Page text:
The CNS is composed of different cell types including neurons and oligodendrocytes. Neurons are composed of a cell body and an extension, the axon, that is surrounded by myelin, a protective sheath. This sheath plays a role in the survival of the axon and allows rapid transmission of information between the brain and the rest of the body. Oligodendrocytes are the cells used to make the myelin sheath.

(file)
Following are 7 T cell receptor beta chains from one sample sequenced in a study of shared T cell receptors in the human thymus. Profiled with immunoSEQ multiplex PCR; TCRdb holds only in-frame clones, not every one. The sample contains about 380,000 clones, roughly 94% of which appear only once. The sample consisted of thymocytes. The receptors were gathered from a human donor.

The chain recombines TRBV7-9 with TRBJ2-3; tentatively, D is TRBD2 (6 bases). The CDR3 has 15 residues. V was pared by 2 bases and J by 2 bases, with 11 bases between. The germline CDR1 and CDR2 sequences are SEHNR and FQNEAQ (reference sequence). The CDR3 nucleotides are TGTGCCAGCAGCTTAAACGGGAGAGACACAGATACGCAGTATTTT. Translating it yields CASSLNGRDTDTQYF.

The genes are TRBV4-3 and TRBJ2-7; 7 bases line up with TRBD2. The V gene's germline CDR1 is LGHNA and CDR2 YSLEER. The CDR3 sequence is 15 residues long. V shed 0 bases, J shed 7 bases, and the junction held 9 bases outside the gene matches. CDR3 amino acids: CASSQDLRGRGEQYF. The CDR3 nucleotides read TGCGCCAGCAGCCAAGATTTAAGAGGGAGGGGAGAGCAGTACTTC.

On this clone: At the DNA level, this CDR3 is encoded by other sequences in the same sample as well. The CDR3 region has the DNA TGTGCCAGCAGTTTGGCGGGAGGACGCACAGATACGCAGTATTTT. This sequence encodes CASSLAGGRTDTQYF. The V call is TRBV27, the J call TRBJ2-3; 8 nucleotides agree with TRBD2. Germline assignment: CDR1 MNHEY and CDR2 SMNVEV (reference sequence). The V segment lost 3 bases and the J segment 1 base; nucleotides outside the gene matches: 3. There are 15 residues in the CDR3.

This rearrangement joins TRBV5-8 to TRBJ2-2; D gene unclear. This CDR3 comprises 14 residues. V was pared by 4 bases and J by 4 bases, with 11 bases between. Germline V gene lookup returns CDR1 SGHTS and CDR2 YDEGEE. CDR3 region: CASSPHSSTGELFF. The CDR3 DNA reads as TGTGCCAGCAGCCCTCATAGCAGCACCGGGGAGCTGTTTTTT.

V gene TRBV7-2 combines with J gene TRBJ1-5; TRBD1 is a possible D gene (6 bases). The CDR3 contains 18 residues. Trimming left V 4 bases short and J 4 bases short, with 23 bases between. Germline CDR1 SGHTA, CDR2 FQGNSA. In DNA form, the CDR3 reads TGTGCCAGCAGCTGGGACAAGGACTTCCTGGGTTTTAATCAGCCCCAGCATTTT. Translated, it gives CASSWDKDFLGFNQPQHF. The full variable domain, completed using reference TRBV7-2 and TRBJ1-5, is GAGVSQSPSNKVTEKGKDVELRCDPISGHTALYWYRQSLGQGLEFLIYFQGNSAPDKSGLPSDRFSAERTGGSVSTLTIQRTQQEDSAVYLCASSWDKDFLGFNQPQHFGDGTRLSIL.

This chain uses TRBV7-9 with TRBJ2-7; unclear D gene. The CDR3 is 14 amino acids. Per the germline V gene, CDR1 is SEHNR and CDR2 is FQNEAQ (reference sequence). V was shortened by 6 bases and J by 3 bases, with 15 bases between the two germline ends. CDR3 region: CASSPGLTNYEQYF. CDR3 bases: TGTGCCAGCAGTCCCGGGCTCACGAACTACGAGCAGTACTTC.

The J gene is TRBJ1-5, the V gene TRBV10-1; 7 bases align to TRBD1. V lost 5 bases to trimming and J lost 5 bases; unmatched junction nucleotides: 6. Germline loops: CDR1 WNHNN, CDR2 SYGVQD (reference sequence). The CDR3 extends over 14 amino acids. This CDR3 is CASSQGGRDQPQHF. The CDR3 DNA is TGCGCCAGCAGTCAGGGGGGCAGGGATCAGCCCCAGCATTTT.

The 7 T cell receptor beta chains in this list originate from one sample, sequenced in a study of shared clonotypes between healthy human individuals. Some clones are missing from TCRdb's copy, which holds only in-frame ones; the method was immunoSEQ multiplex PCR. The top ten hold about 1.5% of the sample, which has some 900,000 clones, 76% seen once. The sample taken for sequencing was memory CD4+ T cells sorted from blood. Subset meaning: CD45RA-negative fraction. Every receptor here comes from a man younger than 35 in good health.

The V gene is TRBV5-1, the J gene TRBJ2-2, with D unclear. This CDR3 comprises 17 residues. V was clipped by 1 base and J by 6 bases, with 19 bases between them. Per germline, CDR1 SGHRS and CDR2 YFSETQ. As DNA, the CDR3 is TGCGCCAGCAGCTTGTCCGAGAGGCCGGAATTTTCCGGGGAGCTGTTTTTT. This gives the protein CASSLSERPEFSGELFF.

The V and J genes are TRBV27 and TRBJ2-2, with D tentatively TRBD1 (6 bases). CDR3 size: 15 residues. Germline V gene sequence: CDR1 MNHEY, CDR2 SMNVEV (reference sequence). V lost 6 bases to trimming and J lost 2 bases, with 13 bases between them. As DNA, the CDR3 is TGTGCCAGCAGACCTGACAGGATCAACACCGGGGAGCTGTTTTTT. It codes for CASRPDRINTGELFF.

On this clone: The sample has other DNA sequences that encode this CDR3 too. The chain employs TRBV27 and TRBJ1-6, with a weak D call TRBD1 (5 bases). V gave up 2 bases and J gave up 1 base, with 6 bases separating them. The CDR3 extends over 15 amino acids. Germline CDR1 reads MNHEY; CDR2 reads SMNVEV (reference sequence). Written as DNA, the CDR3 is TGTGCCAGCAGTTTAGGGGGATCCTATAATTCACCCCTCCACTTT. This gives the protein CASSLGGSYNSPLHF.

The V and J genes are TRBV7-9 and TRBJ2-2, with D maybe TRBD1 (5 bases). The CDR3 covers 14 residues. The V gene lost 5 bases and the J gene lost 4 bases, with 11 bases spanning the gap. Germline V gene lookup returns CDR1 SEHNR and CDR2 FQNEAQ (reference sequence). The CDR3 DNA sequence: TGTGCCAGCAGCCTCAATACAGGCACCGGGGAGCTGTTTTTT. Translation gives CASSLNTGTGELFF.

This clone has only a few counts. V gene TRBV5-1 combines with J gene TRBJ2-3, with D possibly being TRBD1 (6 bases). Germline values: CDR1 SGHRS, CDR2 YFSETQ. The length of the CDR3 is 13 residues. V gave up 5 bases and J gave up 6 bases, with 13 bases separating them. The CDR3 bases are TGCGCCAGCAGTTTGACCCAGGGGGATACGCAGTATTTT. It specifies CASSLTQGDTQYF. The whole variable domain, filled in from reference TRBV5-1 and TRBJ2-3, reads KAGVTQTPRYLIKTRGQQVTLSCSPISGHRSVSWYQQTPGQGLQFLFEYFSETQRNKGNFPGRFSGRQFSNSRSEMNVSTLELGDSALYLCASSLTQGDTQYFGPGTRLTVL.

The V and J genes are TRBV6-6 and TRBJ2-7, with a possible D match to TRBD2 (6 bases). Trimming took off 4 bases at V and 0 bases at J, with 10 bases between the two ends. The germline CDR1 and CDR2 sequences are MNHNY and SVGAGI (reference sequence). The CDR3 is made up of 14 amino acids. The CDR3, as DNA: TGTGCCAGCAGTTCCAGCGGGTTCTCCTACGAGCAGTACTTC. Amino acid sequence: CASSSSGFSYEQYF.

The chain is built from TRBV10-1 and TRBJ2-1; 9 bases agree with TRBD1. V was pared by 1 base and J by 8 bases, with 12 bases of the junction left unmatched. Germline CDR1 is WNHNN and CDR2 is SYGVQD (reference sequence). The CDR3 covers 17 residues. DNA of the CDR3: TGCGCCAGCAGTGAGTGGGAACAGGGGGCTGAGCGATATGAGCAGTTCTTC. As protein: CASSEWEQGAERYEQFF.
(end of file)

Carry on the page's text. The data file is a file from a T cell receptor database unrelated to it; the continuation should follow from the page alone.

In MS, myelin is the target of the disease process, which is triggered by an inflammatory reaction. At this signal the macrophages destroy the myelin sheath, respecting the axon at first. The demyelinated lesions are usually well delineated and are called plaques. As the outbreaks progress, the oligodendrocytes will be less and less able to repair damaged myelin sheaths, the axons will become scarce, the old plaque is the place of a scar tissue rich in astrocytes that corresponds to astrocytic gliosis or sclerosis. The study of the cellular and tissue mechanisms of MS seeks to identify factors controlling the inflammatory phase, facilitating remyelination, protecting the axons.